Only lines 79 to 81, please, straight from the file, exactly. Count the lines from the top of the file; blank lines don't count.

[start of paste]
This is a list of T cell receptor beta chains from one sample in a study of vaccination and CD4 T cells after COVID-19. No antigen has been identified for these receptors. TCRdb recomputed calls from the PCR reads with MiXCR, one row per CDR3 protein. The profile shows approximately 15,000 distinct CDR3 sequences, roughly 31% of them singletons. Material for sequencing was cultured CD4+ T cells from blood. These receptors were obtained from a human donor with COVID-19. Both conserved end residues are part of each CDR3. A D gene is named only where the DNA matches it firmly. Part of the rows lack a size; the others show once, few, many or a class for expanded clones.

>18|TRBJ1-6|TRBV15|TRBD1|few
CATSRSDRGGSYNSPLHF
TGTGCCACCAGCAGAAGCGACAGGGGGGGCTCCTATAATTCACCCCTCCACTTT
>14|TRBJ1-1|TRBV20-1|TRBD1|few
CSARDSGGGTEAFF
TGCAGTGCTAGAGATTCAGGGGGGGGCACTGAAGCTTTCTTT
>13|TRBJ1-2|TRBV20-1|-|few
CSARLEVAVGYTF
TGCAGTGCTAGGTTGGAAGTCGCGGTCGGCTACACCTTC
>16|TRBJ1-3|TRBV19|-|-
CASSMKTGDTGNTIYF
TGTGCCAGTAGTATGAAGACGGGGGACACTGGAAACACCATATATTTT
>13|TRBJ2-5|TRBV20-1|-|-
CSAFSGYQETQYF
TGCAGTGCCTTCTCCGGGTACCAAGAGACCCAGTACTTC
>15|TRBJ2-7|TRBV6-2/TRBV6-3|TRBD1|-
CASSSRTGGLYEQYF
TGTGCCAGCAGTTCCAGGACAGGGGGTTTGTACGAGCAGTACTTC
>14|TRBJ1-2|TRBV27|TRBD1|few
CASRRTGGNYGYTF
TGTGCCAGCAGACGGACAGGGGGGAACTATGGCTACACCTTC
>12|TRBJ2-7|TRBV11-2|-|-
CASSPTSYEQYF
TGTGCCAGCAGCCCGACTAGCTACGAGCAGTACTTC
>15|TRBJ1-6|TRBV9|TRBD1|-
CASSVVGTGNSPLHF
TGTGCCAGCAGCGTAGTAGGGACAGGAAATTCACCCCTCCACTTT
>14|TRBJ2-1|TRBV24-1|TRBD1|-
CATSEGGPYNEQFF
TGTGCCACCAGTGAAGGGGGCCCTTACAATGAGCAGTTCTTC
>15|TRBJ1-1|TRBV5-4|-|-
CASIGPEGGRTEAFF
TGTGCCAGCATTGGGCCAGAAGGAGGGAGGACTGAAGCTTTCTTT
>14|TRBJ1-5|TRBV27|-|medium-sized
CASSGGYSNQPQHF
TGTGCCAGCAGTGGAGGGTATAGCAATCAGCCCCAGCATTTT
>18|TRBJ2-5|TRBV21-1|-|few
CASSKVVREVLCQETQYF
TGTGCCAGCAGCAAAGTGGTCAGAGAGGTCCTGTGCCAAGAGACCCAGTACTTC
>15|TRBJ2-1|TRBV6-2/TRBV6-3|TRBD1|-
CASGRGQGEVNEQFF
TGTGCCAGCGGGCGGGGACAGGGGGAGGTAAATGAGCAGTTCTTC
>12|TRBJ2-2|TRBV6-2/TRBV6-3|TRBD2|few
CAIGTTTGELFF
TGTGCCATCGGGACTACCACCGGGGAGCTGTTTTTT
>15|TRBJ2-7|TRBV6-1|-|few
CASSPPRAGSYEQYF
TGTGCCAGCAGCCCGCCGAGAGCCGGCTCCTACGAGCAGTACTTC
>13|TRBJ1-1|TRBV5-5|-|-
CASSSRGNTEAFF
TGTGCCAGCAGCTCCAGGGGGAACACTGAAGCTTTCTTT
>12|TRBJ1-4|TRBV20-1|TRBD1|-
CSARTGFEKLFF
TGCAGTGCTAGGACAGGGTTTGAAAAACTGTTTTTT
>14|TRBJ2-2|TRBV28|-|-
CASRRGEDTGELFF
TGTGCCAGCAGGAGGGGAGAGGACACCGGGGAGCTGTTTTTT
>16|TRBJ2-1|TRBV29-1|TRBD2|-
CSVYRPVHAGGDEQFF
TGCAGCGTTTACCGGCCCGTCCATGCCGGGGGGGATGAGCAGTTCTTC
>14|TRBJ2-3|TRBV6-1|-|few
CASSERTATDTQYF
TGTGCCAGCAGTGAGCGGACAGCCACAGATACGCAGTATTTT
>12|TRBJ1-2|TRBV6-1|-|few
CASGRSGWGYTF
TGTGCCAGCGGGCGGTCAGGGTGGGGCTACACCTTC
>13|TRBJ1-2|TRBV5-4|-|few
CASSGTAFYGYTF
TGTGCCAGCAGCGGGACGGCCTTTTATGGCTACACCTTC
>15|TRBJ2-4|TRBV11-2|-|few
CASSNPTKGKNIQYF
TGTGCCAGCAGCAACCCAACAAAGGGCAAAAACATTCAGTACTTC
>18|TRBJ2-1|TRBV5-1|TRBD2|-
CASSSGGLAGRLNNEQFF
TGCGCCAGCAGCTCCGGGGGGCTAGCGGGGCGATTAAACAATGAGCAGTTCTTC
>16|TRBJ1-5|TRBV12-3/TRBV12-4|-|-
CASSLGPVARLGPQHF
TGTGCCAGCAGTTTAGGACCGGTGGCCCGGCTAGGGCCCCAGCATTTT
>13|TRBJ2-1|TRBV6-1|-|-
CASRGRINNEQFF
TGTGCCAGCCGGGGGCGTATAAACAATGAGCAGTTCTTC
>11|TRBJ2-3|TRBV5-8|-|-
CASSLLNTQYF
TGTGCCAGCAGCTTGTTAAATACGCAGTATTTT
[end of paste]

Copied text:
TGTGCCAGCAGTTTAGGACCGGTGGCCCGGCTAGGGCCCCAGCATTTT
>13|TRBJ2-1|TRBV6-1|-|-
CASRGRINNEQFF